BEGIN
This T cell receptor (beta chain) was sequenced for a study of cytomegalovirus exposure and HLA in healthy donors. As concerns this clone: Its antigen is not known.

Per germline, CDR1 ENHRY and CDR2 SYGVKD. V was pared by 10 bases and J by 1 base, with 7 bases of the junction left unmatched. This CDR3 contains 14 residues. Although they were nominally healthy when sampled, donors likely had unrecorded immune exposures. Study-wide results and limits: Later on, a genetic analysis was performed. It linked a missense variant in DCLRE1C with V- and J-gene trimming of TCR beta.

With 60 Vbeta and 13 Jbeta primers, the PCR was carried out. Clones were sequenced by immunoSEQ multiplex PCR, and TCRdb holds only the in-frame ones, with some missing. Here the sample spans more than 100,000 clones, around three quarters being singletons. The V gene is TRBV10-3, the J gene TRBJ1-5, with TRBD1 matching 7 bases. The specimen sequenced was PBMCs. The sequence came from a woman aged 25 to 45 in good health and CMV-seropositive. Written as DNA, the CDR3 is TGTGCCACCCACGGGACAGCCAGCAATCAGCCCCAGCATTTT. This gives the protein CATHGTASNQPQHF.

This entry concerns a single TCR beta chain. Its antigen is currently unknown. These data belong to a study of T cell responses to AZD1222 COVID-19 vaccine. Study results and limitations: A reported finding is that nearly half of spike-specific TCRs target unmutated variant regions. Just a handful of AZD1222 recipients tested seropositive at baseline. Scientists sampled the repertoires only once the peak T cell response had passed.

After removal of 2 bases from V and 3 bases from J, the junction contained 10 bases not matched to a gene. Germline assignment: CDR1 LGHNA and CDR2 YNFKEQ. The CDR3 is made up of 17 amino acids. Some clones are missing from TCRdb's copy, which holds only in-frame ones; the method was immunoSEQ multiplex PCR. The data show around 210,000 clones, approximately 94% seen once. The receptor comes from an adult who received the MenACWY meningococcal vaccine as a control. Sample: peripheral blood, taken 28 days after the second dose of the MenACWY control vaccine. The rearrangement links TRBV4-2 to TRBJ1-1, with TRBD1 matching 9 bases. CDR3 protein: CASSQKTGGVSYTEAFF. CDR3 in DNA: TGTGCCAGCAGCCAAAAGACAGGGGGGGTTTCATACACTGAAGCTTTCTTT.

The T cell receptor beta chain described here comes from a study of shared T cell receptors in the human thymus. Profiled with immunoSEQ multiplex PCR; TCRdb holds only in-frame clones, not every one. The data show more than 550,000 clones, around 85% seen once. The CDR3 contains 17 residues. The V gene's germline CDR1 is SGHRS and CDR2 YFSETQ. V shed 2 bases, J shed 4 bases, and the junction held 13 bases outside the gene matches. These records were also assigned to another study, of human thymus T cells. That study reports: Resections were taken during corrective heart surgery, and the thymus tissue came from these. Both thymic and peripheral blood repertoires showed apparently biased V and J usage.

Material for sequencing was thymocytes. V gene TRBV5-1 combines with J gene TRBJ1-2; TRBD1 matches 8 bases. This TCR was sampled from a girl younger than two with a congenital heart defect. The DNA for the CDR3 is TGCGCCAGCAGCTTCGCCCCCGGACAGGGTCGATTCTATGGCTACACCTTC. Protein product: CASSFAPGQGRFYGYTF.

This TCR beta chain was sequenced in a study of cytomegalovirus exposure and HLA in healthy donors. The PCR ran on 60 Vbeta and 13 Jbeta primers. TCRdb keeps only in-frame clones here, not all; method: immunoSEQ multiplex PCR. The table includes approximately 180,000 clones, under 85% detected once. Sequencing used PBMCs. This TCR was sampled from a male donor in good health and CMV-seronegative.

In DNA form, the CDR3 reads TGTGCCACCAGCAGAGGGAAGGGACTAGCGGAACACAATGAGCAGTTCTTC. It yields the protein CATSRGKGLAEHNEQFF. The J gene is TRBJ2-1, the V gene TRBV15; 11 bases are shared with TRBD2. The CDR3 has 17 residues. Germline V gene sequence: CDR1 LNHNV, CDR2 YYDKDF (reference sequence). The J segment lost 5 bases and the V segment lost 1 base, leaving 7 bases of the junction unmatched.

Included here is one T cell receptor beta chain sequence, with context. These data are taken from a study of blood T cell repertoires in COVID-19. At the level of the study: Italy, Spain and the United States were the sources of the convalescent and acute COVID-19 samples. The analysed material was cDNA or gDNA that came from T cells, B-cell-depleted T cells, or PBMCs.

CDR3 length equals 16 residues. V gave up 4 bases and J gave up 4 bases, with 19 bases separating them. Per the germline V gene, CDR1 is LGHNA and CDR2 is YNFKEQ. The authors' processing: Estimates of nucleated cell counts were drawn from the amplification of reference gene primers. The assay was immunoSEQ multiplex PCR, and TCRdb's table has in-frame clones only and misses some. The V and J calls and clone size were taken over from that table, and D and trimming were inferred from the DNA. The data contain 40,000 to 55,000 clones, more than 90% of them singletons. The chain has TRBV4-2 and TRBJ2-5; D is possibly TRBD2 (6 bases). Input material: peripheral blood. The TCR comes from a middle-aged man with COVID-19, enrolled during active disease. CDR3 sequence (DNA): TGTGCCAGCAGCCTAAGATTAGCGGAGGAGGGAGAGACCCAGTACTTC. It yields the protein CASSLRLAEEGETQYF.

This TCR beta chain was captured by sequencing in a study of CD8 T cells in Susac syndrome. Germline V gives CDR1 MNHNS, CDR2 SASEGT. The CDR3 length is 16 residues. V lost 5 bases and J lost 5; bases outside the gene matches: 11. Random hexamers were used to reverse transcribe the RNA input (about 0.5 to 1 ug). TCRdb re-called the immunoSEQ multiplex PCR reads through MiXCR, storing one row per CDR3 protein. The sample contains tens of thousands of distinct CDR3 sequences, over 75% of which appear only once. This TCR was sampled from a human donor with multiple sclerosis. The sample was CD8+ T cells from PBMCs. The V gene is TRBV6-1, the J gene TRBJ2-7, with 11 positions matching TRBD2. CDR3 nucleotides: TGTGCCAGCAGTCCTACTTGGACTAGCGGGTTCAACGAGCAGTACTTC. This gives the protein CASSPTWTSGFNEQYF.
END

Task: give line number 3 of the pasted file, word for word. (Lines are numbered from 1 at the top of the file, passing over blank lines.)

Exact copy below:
With 60 Vbeta and 13 Jbeta primers, the PCR was carried out. Clones were sequenced by immunoSEQ multiplex PCR, and TCRdb holds only the in-frame ones, with some missing. Here the sample spans more than 100,000 clones, around three quarters being singletons. The V gene is TRBV10-3, the J gene TRBJ1-5, with TRBD1 matching 7 bases. The specimen sequenced was PBMCs. The sequence came from a woman aged 25 to 45 in good health and CMV-seropositive. Written as DNA, the CDR3 is TGTGCCACCCACGGGACAGCCAGCAATCAGCCCCAGCATTTT. This gives the protein CATHGTASNQPQHF.